I happen to think foam makes terrific roadbed. This thread has quite a lot of good insight: https://www.therailwire.net/forum/index.php?topic=27443.msg281853#msg281853
“Everyone leaves unfinished business. That's what dying is.” —Amos, The Expanse

nkalanaga

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Re: Turnout control on pink foam
« Reply #8 on: October 06, 2013, 02:05:55 PM »
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David:  Just proves that what works for one may not for another.  Or, in the investor's language, past performance isn't evidence of future results.  I can see where the tape might work as well as wood, assuming that the sheer forces can't work the parts loose.

My problem was trying to put the track directly on the foam, which is the way I interpreted the question.  Been there, done that, it didn't work.  Foam has no resistance to side pressure (sheer), and everything works loose sooner or later. 

Now, if the entire mechanism is attached to the turnout, as with Unitrack, there's no problem.  That can also be done with conventional turnouts by adding some type of base or bracket under the turnout.  A piece of wood or metal firmly attached to the ties would be fine, as is Peco's idea of the machines having tabs that fit holes in the ties.
N Kalanaga
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PiperguyUMD

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Re: Turnout control on pink foam
« Reply #9 on: October 06, 2013, 03:17:19 PM »
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Thanks for the information!  I'm leaning towards using bullfrogs or bluepoint controllers.  I know the FreeMoN guys use a lot of the bullfrogs on their modules - which are usually foam.  Has anyone tried this setup?  Any information on these?  Thanks!


C855B

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Re: Turnout control on pink foam
« Reply #10 on: October 06, 2013, 03:47:22 PM »
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... My problem was trying to put the track directly on the foam, which is the way I interpreted the question.  Been there, done that, it didn't work.  Foam has no resistance to side pressure (sheer), and everything works loose sooner or later. ...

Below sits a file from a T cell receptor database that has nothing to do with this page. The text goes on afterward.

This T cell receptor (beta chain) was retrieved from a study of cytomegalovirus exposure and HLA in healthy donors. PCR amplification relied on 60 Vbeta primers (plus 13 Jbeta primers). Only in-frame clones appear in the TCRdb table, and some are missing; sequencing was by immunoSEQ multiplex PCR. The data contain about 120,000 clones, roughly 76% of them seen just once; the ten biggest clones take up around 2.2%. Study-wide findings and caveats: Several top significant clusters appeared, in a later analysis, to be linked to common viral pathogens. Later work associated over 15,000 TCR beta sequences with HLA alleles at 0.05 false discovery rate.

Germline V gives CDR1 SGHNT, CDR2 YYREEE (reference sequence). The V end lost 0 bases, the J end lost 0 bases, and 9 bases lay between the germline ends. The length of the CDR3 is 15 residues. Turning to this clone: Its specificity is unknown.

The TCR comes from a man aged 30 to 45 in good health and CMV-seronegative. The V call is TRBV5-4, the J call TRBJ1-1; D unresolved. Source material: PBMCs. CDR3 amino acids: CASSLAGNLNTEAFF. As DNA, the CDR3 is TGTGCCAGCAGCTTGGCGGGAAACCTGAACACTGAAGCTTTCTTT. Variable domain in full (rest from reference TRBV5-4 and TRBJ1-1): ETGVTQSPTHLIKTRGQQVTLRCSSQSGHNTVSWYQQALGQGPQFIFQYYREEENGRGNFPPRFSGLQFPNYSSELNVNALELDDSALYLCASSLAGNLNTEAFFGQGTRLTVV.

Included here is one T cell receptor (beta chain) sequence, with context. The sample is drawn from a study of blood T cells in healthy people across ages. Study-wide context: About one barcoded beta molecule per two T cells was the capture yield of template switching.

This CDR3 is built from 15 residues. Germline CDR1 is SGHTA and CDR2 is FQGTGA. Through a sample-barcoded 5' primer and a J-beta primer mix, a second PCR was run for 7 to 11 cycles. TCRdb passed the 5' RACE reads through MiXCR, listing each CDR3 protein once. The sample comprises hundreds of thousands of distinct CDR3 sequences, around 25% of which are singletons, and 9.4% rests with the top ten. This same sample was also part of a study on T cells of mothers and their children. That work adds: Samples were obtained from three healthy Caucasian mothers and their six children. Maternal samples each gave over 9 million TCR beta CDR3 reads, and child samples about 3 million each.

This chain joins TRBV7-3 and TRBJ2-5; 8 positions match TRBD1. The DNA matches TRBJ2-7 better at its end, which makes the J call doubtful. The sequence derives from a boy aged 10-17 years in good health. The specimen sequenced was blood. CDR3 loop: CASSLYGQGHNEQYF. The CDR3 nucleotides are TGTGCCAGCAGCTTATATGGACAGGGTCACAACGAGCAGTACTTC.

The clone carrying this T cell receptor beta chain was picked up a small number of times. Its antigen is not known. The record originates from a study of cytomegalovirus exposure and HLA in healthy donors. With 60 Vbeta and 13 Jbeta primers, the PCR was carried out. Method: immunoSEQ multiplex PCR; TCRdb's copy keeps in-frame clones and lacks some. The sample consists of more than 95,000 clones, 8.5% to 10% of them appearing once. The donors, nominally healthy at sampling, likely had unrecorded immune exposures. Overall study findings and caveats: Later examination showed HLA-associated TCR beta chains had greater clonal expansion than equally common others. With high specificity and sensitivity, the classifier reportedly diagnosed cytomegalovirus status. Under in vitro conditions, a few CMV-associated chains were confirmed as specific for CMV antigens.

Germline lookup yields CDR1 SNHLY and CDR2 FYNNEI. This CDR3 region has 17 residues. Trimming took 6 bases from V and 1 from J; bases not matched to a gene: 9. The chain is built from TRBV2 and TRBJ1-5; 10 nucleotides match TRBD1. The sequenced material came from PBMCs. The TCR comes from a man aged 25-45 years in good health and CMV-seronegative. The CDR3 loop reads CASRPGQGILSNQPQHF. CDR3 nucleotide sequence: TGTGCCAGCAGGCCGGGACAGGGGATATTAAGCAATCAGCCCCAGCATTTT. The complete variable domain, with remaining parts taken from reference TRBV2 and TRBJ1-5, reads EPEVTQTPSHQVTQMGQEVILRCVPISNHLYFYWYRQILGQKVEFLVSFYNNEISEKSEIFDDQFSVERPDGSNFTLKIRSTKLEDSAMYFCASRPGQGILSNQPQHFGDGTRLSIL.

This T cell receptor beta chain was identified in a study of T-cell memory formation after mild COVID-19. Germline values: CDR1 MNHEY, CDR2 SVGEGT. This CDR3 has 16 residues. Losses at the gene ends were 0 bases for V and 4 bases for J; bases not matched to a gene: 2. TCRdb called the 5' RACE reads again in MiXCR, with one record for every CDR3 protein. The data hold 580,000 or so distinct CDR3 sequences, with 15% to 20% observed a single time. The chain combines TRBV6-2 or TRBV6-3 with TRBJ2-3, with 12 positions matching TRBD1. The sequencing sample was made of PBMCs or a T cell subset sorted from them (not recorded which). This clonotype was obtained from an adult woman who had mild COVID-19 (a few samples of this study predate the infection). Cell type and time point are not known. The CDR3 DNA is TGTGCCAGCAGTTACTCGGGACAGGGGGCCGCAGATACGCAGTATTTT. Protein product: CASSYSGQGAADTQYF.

Hmm. My experience with both the white and gray foams is somewhat the opposite. Pure lateral (sheer) force resistance is very good (crazy good with the gray tape). Where I find the problem is with asymmetrical pulling force, where the forces pulling against the adhesive are concentrated on one small point of the bond and then it cascades into lifting the whole join. That said, in the real world it's somewhat difficult to have pure sheer forces without a lifting component in there somewhere. So I can see where white foam might have an issue.

I will say I've debugged entirely too many switch machine situations where there is a complex combination of lifting, pulling and lateral forces, all working against keeping things solid and in place, to heck with keeping the points in alignment. :|  So the solution is just general over-engineering, which is usually cheap and easy in this situation.

As to the OP's dilemma, I have no direct experience. I have not yet... but soon will... had to deal with switch machines on (or under) thick foam. My current testing is switch machines using linear micro servos mounted under the roadbed - sort of an electronic version of the slide switch. Too soon to tell with that. For standard machines under the foam, the engineer in me likes the crank-wire-in-tube approach, making the long transit a rotary action instead of trying to pass the springy linear movement that distance. As to mounting, my preference would be model airplane plywood as a mounting base, adhered to the foam with a good polyurethane glue like Gorilla Glue. I've had really good success with poly-u glues bonding wood to foam.
...mike

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Ed Kapuscinski

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Re: Turnout control on pink foam
« Reply #11 on: October 06, 2013, 04:09:17 PM »
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I've been using slide switches attached to the the track with a piece of clear plastic recycled from an Atlas box.